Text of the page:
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Bravo! Dedicated Queen takes break from holiday to send Canada important message

Queen always 'puts the Queen face on' says royal expert

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In a message to the Canadian public, Her Majesty joined the country on its day of Truth and Reconciliation. Today is the first time the country will mark its National Day for Truth and Reconciliation. She said: “I join with all Canadians on this first National Day for Truth and Reconciliation to reflect on the painful history that indigenous peoples endured in residential schools in Canada, and on the work that remains to heal and to continue to build an inclusive society.”

The messaged was also translated into French on the Royal Family Twitter account.

Her Majesty’s message was also accompanied by a tweet which read: “Her Majesty The Queen has sent a message to the people of Canada to mark the country’s first National Day of Truth and Reconciliation.”

Following her message to the Canadian public, royals fans expressed their delight at the Queen’s touching tribute.

Lauria Leaver said: “My deepest respect to Her Majesty the Queen.

“Thank you on behalf of the country.”

Rick Cummins simply said: “Bravo.”

Today marks a moment where Canadians came together to honour victims and survivors of the country’s residential school system.

To commemorate those forced to join these schools, Canadians have been urged to wear orange.

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Orange was the colour worn by First Nations residential school survivor Phyllis Webstad on her first day of school – it was later removed.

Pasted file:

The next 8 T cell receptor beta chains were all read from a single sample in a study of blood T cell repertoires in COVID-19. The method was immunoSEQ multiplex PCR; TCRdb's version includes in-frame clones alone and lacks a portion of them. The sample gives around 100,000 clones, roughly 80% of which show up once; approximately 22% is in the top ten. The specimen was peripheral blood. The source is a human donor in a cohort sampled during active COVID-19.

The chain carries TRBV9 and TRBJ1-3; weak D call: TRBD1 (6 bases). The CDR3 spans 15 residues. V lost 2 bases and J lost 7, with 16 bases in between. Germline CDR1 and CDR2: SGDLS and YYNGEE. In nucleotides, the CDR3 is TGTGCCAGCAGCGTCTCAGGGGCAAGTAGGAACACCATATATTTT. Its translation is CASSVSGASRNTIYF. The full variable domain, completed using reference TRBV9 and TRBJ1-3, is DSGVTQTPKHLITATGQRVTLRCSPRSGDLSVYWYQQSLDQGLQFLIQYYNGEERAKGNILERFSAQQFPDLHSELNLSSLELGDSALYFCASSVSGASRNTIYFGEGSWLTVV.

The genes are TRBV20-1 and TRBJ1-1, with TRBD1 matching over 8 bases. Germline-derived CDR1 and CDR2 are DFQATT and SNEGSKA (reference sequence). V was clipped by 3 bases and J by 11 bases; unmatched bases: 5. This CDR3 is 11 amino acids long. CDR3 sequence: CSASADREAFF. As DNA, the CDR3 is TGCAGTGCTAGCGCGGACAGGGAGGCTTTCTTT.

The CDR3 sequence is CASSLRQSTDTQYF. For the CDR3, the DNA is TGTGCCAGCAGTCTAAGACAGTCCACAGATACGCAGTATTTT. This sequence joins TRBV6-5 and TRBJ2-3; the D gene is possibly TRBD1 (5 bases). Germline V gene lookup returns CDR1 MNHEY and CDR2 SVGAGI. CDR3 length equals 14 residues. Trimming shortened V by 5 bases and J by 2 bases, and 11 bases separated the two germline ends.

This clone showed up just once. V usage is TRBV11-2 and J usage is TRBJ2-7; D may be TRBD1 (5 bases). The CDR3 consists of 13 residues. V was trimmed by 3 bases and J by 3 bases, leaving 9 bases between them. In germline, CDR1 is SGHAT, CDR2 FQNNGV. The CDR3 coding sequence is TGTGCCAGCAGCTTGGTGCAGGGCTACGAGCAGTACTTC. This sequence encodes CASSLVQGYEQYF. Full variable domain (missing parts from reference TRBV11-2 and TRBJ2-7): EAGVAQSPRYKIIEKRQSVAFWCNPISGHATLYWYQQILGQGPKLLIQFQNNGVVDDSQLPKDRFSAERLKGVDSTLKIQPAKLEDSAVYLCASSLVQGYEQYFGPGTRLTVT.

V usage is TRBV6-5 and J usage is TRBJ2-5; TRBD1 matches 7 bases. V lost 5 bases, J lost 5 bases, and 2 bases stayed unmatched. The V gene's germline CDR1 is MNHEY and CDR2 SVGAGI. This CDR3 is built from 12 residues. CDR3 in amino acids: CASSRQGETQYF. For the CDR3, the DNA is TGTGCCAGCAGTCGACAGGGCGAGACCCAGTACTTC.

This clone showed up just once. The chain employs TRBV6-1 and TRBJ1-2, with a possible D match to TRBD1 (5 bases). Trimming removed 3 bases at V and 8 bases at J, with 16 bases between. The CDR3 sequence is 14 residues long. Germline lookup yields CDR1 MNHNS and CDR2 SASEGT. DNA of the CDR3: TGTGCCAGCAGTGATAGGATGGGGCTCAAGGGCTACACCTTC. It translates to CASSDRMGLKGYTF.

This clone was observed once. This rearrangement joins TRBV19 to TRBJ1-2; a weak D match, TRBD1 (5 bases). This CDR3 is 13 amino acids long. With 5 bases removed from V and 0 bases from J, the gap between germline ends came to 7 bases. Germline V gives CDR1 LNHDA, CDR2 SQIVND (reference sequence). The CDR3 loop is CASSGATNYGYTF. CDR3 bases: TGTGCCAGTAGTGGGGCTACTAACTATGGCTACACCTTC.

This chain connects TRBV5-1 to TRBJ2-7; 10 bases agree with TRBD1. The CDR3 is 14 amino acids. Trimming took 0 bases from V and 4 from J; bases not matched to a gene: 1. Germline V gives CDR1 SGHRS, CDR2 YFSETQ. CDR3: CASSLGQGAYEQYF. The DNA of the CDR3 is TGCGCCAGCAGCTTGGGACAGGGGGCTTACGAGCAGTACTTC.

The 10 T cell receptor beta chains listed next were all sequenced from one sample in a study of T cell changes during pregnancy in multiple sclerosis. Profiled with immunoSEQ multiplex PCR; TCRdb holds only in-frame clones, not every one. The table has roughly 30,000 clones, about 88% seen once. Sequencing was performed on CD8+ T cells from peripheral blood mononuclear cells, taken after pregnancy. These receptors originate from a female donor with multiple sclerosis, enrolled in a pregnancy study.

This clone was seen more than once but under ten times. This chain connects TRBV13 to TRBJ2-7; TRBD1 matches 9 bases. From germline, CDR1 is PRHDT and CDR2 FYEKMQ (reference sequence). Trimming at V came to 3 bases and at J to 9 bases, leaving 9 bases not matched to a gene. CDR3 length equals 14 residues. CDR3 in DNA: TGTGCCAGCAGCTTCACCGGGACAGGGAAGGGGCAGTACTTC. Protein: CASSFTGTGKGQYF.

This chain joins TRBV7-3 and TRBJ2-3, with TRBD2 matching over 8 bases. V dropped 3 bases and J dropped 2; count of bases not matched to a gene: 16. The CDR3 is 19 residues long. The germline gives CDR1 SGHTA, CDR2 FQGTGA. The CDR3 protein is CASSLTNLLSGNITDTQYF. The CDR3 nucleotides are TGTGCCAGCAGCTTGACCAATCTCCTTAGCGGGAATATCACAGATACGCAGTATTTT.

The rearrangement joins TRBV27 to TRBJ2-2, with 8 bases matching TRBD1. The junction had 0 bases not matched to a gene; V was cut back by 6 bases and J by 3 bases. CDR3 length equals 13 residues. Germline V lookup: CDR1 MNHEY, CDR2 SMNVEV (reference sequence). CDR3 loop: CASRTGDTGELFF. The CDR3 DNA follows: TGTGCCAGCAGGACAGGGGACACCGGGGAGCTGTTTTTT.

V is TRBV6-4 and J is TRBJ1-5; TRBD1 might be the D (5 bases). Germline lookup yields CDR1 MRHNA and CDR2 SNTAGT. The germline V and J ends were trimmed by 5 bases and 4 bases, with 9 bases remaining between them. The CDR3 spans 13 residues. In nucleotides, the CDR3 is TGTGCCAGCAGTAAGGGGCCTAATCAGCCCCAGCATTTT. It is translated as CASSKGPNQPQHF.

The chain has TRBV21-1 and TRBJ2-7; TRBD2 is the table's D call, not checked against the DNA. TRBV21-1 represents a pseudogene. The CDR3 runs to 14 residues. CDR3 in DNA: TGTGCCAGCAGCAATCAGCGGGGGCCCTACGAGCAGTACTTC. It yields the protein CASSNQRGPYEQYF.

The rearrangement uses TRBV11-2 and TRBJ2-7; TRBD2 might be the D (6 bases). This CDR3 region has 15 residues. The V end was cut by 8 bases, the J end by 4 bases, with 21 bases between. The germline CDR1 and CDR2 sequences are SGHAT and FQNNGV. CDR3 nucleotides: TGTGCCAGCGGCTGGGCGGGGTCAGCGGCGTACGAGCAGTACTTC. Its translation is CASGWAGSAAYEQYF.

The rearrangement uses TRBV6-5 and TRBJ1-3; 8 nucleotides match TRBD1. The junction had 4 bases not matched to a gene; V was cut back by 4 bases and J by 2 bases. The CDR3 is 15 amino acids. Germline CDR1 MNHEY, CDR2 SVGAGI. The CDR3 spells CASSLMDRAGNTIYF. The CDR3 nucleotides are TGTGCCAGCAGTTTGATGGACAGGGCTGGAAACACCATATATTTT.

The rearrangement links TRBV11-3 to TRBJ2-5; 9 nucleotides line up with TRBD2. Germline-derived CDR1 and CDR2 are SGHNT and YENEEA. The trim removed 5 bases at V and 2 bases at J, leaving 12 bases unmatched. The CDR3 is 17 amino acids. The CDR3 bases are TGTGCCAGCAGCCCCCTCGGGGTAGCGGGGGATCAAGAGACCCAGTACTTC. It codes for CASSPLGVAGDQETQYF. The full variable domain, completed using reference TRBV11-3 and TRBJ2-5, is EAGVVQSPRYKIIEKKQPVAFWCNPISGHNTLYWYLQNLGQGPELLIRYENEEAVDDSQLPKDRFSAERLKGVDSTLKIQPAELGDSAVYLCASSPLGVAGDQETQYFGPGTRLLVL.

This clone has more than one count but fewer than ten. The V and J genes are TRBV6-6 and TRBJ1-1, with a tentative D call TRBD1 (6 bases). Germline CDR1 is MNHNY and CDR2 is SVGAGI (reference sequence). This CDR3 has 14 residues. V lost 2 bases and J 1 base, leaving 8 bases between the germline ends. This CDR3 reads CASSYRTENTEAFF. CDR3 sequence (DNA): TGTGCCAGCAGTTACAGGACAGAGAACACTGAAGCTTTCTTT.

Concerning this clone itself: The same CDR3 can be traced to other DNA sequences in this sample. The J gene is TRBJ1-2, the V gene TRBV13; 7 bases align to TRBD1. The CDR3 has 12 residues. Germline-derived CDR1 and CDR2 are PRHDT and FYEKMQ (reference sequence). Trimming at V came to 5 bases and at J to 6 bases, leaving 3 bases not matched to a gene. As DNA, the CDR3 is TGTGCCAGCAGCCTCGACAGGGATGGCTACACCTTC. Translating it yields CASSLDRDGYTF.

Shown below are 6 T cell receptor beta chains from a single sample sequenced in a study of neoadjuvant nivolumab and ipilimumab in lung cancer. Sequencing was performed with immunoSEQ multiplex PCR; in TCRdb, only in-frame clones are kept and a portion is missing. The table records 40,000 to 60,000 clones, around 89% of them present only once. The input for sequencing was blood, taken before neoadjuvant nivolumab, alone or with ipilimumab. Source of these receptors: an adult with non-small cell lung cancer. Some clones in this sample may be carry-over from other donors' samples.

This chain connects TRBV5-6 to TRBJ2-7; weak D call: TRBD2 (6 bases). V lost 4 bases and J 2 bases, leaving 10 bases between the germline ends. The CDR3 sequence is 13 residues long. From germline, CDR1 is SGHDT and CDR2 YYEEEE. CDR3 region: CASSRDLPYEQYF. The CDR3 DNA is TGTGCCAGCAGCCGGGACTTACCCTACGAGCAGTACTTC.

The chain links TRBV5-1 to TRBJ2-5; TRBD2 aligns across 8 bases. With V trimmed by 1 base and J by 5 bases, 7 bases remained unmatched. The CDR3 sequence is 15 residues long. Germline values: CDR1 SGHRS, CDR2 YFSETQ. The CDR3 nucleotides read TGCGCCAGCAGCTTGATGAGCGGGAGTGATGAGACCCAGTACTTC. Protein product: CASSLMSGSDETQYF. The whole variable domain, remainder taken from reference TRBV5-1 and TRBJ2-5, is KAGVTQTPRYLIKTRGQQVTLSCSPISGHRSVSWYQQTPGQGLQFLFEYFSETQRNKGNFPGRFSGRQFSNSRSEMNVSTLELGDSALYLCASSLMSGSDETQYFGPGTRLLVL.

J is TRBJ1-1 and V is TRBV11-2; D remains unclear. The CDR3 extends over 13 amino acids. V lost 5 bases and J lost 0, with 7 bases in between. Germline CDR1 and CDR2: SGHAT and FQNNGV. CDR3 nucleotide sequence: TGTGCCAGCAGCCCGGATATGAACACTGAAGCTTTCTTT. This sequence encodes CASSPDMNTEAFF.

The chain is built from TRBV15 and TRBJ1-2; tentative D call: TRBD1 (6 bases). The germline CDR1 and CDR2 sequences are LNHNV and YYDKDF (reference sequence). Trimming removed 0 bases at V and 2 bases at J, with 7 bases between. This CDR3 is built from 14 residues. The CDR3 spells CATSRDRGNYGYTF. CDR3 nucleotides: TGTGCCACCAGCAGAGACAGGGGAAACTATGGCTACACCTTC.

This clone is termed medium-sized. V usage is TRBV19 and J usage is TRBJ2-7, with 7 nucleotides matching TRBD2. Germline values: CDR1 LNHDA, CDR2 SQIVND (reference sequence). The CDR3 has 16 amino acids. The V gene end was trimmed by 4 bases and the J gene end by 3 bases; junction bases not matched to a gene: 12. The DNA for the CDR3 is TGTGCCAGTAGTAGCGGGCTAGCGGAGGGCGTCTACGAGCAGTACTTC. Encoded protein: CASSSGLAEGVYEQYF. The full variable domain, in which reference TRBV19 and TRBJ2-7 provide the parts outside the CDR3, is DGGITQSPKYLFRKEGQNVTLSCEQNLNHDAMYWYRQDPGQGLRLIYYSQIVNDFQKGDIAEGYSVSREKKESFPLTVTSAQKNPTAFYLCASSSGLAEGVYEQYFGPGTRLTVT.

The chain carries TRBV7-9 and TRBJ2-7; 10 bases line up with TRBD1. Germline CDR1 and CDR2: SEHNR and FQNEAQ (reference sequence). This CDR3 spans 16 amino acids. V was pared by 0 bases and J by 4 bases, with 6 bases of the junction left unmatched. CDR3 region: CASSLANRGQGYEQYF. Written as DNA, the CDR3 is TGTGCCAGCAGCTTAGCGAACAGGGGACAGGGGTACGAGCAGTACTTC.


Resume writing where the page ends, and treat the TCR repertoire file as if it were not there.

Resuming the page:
Ms Webstad, the creator of Orange Shirt Day, said: “The colour orange has always reminded me of that and how my feelings didn’t matter, how no one cared and how I felt like I was worth nothing.

“All of us little children were crying and no one cared.”

The schools were established to forcefully assimilate indigenous children.

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It resulted in thousands being separated from their families to attend the schools.

Approximately 140 schools were created in the 19th and 20th centuries.

Over the summer, more than 1,000 unmarked graves were discovered.

On the eve of the day, a ceremony was held where survivors of the residential system shared their stories of childhood trauma.

Justin Trudeau also spoke at the event and told all Canadians to mark the day.

The Prime Minister also stated the day was for all Canadians.

He said at the event: “Do not tell me, or try to explain, that the National Day of Truth and Reconciliation is a day for Indigenous Canadians, it is a day for all Canadians.

“Take a moment to listen to the stories of a survivor, to an Indigenous elder who shares their perspective and their experiences in this country.

“And know that that story, their story, is your story as well.”

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